We don't usually question the things we see, hear, or feel, we trust that we are accurately perceiving what is there - it seems that this isn't always the case!

"Don't believe everything you think."- Faith Duck

So maybe we should begin to question our responses and reactions to certain things, especially if they are holding us back in any areas of our life. Perhaps we could delve a little deeper by understanding how our we/our systems are programmed.

Names are needed so that we have a common understanding but they put things in boxes, wrap them up in neat little parcels, sum things up in just a few words.

Sometimes words are barriers to seeing . . .

As a child we have things named and compartmentalised for us - a pointing finger and three letters render that huge burning ball of gas in the sky around which we orbit, and all its wonder . . . Sun.

Thereafter on a day to day level, it is, "is the Sun out today". Beauty, majesty, mystery and the enormity of its splendour gone, replaced by three letters. We have a model, a box.

"Words, words, words! They shut one off from the universe..."
- Aldous Huxley


I have a deep feeling that this realisation about how we work could be profound. If we know this about ourselves and our reality, we can use this awareness to question our assumptions and responses.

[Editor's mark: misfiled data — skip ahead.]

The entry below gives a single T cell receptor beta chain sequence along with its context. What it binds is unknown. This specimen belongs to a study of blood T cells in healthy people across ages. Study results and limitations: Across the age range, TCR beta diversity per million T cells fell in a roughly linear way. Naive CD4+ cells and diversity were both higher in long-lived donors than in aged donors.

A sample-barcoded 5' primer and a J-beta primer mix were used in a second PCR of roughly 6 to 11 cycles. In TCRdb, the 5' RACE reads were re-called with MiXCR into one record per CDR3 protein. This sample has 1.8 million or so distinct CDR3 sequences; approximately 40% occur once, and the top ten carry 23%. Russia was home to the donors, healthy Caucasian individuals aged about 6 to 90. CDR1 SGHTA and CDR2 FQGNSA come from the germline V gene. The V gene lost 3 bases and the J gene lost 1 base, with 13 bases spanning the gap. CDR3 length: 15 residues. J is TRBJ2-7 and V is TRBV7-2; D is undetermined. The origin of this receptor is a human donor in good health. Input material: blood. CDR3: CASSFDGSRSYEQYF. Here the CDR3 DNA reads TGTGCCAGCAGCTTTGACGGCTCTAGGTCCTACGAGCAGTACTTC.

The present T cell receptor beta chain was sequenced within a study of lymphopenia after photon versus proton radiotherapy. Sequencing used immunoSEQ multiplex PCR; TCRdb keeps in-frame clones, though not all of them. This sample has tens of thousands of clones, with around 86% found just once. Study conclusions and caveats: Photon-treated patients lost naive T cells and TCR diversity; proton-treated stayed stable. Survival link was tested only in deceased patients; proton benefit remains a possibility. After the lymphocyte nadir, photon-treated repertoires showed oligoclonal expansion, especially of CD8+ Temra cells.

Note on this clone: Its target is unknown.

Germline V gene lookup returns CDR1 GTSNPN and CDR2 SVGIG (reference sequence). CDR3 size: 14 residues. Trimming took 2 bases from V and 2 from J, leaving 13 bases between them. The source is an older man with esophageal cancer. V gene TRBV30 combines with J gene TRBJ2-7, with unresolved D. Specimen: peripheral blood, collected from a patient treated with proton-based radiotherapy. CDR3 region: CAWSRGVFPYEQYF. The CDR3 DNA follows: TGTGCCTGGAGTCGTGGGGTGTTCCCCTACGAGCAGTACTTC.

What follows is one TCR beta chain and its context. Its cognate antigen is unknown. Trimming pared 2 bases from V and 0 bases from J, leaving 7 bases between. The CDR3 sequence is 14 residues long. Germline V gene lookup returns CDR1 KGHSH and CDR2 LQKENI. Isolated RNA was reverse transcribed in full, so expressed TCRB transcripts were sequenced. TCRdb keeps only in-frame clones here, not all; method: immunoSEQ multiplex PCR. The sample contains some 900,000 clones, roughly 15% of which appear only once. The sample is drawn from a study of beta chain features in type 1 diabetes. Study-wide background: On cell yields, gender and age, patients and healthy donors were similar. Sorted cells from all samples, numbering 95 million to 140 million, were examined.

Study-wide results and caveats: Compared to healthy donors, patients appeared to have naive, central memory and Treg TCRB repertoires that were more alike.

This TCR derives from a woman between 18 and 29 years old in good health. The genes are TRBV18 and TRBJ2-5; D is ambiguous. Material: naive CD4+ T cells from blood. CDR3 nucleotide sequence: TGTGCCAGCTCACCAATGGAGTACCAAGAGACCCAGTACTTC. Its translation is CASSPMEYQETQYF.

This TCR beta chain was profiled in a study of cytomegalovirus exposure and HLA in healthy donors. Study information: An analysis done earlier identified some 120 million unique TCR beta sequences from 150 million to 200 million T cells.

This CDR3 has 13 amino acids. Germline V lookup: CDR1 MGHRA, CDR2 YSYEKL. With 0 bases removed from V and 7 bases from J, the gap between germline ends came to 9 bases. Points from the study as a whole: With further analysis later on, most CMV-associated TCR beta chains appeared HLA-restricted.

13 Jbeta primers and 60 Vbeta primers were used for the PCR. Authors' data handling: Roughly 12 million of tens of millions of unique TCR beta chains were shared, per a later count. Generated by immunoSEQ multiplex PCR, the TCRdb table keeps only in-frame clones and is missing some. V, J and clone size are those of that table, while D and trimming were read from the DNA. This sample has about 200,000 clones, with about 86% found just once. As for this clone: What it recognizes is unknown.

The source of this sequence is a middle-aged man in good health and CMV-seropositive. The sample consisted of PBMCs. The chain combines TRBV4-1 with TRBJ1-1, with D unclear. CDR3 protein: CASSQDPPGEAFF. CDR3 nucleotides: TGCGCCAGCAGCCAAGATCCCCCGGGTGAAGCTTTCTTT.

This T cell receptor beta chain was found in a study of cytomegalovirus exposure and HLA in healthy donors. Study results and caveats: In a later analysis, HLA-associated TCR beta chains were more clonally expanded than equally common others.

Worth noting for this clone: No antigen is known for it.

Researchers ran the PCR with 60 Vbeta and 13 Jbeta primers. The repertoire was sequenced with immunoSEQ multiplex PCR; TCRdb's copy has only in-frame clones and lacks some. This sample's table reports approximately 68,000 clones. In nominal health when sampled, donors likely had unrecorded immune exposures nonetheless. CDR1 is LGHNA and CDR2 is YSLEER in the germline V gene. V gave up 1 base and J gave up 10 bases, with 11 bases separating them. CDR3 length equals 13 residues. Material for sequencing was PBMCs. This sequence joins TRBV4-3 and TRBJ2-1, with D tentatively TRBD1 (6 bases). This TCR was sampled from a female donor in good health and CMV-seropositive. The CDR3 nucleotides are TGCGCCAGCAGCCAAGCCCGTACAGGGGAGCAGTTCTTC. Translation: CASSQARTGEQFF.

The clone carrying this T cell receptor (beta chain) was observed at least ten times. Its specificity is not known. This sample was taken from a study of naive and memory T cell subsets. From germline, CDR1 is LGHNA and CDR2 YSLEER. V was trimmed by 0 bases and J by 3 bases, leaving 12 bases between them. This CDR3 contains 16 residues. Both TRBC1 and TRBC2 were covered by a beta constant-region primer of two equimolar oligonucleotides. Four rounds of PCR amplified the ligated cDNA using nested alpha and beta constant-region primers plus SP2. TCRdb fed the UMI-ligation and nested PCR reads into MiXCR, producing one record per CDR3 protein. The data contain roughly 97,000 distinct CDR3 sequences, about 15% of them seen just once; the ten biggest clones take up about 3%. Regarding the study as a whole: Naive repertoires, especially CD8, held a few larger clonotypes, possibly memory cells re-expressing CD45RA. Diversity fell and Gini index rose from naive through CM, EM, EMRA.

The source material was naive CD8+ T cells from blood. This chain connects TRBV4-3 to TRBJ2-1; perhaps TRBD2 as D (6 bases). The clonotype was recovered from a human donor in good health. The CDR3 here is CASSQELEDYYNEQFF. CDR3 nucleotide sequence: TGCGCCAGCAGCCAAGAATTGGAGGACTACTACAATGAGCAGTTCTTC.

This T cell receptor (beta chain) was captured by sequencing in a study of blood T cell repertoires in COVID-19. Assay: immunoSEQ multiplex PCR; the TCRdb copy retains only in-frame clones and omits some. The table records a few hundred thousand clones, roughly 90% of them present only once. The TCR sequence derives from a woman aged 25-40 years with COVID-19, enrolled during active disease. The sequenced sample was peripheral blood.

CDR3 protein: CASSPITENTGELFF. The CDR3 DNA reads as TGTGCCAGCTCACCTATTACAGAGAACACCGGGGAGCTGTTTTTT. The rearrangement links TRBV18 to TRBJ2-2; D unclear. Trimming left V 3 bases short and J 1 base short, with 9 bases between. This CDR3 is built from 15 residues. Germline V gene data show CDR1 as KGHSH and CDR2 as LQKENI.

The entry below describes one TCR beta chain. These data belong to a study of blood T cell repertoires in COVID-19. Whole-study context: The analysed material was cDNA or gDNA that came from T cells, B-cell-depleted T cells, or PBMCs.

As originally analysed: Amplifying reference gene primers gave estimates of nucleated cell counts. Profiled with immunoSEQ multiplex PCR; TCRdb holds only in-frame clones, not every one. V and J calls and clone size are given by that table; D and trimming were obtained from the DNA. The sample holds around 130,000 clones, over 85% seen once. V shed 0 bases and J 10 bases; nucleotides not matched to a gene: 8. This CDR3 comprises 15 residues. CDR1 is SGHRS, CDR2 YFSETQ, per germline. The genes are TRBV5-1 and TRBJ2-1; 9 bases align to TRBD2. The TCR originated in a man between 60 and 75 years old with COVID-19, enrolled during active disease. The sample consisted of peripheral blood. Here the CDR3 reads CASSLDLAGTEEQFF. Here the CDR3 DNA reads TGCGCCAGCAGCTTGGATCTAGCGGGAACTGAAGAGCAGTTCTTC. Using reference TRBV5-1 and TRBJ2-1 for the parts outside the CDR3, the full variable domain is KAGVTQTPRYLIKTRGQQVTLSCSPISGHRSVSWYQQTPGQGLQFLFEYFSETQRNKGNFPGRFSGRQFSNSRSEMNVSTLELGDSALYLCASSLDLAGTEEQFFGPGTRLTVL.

If life seems lack lustre perhaps the labels have got in the way.

We can become aware that the words, the labels, are just doorways and if we enter the vast halls behind them and look at what is there with new eyes (and the predictive text disabled) we will be witness to an amazing and astounding world.

We literally need to step outside the box.

"When patterns are broken, new worlds emerge." - Tuli Kupferberg


Image and words - Susannah Bec

10 comments:

Jennifer said...

Love your "predictive text" metaphor Susannah. I'm a big proponent of critical thinking and it's central to my focus as an adult educator. I think the biggest challenge of all is to turn the critical thinking inward, and see things with a fresh eye, rather than what the predictive text told us to perceive.

Michaela said...

Regular, I realize that I do not see the things how they are because I persist in something.
It feels like if I would limit my field of vision.
But I'm working on this :-)

Susannah said...

Hi Jennifer I am glad that you could identify with the 'predictive text' metaphor. :-)

It just struck me after seeing that how we see what we expect to see and that that can stop us from seeing what is really there.

I remember years back when I actually 'saw' the Moon! No more hiding behind the word I had been given! it was a great big amazing thing hanging there in the sky just above me - In an instant I got all the realisation that the word/label had been hiding. :-)

Thanks for the comment Jennifer, I appreciate it.

Susannah said...

Hi Michaela, I would be surprised if there are many who actually do see things as they are - we all filter things differently based on so many things, variables and viewpoints. I know when I have altered my thoughts about something, the thing itself has seemingly changed.

Thanks for dropping in, it is good to see you. :-)

Colleen Loehr said...

Hi Susannah,

This is a mind-opening post, and I also enjoyed the you tube video very much. This post also reminds me of the wonderful post you once wrote about your mother's fear of church bells. How much does conditioning color our perceptions without our realizing it? Also, how much do words and thoughts blind us from clear seeing?